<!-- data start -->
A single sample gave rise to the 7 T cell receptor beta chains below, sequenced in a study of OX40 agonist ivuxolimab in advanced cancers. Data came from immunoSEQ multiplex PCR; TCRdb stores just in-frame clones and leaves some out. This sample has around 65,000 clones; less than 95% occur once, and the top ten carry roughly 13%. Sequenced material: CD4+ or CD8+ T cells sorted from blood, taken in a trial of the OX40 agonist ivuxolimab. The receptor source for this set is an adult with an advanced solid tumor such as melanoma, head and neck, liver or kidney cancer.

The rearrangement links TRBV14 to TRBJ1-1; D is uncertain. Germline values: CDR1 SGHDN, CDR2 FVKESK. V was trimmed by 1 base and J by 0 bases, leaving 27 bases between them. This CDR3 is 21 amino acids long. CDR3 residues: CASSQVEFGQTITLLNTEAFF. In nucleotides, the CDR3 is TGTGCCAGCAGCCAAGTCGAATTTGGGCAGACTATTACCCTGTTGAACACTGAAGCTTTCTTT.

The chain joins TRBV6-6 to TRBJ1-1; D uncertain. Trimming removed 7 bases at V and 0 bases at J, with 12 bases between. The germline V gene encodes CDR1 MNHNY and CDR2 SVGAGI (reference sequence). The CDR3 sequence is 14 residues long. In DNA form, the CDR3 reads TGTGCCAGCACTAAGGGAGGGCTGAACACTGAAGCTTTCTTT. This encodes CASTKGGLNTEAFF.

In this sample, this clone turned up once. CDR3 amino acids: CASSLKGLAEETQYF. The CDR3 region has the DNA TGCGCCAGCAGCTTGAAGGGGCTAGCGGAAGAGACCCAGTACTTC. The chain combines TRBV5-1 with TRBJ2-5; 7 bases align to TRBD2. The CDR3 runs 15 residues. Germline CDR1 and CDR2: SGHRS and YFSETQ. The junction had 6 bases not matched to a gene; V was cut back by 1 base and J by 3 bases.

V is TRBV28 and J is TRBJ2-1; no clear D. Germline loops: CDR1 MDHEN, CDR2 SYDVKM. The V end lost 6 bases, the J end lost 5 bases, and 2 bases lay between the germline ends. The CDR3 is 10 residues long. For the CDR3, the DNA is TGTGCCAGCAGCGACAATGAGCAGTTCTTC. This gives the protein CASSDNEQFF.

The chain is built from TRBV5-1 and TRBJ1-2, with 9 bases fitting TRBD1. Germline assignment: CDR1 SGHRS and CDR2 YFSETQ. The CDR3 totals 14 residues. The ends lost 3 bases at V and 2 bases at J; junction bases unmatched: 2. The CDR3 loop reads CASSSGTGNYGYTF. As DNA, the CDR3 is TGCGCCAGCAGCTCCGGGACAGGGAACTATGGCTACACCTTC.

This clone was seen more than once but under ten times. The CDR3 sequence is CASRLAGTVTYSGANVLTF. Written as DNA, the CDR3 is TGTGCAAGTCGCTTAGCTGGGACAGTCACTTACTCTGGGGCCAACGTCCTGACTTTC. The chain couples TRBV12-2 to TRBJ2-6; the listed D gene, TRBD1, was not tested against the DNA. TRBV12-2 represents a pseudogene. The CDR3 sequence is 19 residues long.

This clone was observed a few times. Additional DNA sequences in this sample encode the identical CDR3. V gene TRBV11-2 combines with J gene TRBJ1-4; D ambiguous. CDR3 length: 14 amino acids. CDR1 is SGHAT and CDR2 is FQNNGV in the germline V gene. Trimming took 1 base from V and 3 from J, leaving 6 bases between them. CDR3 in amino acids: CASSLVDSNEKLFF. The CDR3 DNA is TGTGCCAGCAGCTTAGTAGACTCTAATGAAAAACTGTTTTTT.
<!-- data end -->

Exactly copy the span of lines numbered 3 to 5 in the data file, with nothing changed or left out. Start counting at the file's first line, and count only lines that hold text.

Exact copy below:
The chain joins TRBV6-6 to TRBJ1-1; D uncertain. Trimming removed 7 bases at V and 0 bases at J, with 12 bases between. The germline V gene encodes CDR1 MNHNY and CDR2 SVGAGI (reference sequence). The CDR3 sequence is 14 residues long. In DNA form, the CDR3 reads TGTGCCAGCACTAAGGGAGGGCTGAACACTGAAGCTTTCTTT. This encodes CASTKGGLNTEAFF.

In this sample, this clone turned up once. CDR3 amino acids: CASSLKGLAEETQYF. The CDR3 region has the DNA TGCGCCAGCAGCTTGAAGGGGCTAGCGGAAGAGACCCAGTACTTC. The chain combines TRBV5-1 with TRBJ2-5; 7 bases align to TRBD2. The CDR3 runs 15 residues. Germline CDR1 and CDR2: SGHRS and YFSETQ. The junction had 6 bases not matched to a gene; V was cut back by 1 base and J by 3 bases.

V is TRBV28 and J is TRBJ2-1; no clear D. Germline loops: CDR1 MDHEN, CDR2 SYDVKM. The V end lost 6 bases, the J end lost 5 bases, and 2 bases lay between the germline ends. The CDR3 is 10 residues long. For the CDR3, the DNA is TGTGCCAGCAGCGACAATGAGCAGTTCTTC. This gives the protein CASSDNEQFF.